To have a better education in our country, all schools — not only the big schools — should have enough teachers, classrooms and facilities. All teachers should also be trained to use
ICT in teaching.
What advice would you give a new teacher?
Always consider teaching as a mission. Be ready with challenges. Do not give up on trials. Be strong enough to fight against negative influences. Be a positive influence to others.
Do not stop learning new, helpful things for your students. Just do whatever you think is right and always ask GOD to guide you in all that you do.
If you could give one educational tool to every child in the world, what would it be? Why?
because each child has a lot of opportunity to learn. They need it to be able to absorb those lessons and not stop learning.
Describe the most inspiring day you’ve experienced as an educator.
Being a classroom teacher for six years in a sectarian school molded me a lot, particularly in exposing me to teaching strategies of this elite group in the society. With my two years’ experience in a Muslim-dominated public school in Zamboanga City, I was forced to go outside my box to go the extra mile for my students and community by shifting my paradigm in teaching. I am earnestly grateful to the initiative of the Global Filipino Teachers and Coalition for Better Education for opening my door to this very rare opportunity through a capacity-building program in a more dynamic and participatory approach involving teachers to initiate the project-based program. It started with a humble beginning through a classroom-based instruction in a Filipino subject. I was able to hone the writing skills of the students and transform the project into a community outreach program where school-based management was also utilized. As the program was in progress, I was also touched with the interest and enthusiasm of my students to get involved and of their parents and other school stakeholders (particularly the community) to participate in “MANGROVE PLANTING AND REHABILITATION.” Every time I know that my students are learning from me, it inspires me a lot.
Join the Partners in Learning Network and experience global collaboration!
Innovate in the classroom, help your students build the skills they need for the future—such as problem solving, critical thinking, collaboration, and creativity—with Partners in Learning.
You’ll meet other innovative teachers for collaboration opportunities, get access to free teacher resources, and learn about great ways to improve your personal teaching practice using technology.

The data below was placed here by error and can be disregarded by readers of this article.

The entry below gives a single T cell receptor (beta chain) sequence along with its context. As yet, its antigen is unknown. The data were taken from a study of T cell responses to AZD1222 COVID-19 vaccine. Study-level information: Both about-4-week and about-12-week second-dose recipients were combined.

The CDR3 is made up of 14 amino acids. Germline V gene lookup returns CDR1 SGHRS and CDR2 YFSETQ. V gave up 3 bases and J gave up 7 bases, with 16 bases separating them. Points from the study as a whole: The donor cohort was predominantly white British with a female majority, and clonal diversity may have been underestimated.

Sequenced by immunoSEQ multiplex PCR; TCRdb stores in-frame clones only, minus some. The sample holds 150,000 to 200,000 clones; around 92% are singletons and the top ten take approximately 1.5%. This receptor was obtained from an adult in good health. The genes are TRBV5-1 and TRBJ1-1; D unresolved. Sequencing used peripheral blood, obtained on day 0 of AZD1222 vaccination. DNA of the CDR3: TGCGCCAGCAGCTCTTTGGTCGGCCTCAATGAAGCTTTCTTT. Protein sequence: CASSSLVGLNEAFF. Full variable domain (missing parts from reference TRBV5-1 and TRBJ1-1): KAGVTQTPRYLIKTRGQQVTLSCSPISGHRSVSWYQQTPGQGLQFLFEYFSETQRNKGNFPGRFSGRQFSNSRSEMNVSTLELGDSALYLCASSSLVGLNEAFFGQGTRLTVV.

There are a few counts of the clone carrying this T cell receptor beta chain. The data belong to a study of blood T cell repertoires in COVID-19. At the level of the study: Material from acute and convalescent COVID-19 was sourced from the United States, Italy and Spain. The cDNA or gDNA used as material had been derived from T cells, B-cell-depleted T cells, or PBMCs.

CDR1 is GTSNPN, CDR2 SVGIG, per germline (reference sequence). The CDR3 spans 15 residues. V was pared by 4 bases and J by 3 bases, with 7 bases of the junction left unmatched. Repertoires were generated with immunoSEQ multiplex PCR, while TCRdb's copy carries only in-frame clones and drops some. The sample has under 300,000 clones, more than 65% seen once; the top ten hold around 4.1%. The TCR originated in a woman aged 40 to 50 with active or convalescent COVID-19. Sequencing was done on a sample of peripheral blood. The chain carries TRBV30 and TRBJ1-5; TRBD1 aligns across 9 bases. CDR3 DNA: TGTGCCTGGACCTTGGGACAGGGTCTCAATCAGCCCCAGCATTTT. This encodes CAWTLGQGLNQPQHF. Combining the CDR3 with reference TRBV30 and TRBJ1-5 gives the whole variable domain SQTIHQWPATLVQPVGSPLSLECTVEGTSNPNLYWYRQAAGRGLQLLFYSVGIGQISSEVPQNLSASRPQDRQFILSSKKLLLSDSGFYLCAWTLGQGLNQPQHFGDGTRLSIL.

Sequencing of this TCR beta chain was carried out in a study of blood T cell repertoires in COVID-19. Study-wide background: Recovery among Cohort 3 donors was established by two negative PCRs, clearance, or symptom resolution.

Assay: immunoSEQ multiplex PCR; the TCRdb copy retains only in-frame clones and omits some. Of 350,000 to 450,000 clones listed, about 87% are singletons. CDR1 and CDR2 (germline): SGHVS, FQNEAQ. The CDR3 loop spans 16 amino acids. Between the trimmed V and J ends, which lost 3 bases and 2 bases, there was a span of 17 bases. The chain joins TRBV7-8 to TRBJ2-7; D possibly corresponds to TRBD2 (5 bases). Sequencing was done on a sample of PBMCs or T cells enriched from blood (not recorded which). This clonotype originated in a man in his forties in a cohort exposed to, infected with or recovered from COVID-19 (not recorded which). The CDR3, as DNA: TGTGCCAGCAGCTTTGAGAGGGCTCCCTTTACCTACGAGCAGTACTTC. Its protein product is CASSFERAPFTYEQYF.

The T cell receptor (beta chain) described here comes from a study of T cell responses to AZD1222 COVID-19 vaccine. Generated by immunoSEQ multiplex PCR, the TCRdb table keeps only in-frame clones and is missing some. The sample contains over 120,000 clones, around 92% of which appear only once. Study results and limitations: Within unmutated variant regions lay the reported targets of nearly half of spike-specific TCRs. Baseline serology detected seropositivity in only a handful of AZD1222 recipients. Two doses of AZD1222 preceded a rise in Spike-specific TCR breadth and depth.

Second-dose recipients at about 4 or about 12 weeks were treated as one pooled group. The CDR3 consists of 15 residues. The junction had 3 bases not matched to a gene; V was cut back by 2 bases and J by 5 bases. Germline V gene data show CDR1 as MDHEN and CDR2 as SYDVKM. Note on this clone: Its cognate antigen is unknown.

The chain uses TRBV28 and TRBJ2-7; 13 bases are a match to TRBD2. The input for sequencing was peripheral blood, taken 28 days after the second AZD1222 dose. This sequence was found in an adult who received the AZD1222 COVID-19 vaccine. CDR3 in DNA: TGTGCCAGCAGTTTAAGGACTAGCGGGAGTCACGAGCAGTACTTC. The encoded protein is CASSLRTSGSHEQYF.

Embraced by the theme ‘Your Ideas Matter’ the Partners in Learning Network is a community for you, by you, and further amplifies the great work that is being done every day by teachers and schools around the world. With this idea in mind, we invite you to try out this global online resource and community designed to encourage collaboration and the spread of ideas for the betterment of education worldwide.
The new Partners in Learning Network is the next generation of the global network
serving educators and school leaders in over 115 countries. To facilitate a truly global community of innovative educators, the site is now available in 36 different languages, thanks to the use of Microsoft Translator Services.
Sign in, create an account and start connecting with thousands of educators worldwide here.
About Shateen Danong Seraña
Teacher, Taluksangay National High School
Shateen Seraña garnered the top prize in this year’s Innovative Teachers Leadership Awards held on March 2 in Makati. Shateen bested nine other finalists from all over her country. Through the Globe Telecom Global Filipino Teacher Program, she received specialized teacher training on ICT via online collaboration and project-based learning.
Birthplace: Zone – IV Bunguiao, Zamboanga City, Philippines
Current residence: Cariaga St. Mercedes, Zambonga City, Philippines
Education: Bachelor of Secondary Education, Major in Filipino at Universidad de Zamboanga
Website I check every day: www.live.com, www.facebook.com
Person who inspires me most: My mentor – Ms. Luchi Flores and my family
Favorite childhood memory: When my parents gave me P1.00 for each perfect score on a test (along with advice to study well) when I was still in Grade 1
Next travel destination (work or pleasure): Athens, Greece to compete for the Worldwide Microsoft Partners in Learning Innovative Teacher Leadership Award
When was the last time you laughed? Why? The last time I laughed was when I watched a funny video clip from YouTube, because I am so busy these past few months with my work and my studies. I am presently taking up my Masters’ Degree. Now I
realize that I rarely have time to have fun. But I am happy with what I am doing.
Favorite book: El Filibusterismo and Noli Me Tangere by Dr. Jose Rizal
Favorite music: Classical
Your favorite quote or motto: “There’s no glory without sacrifice” and “It’s not bad to do our best first before saying NO to the challenges”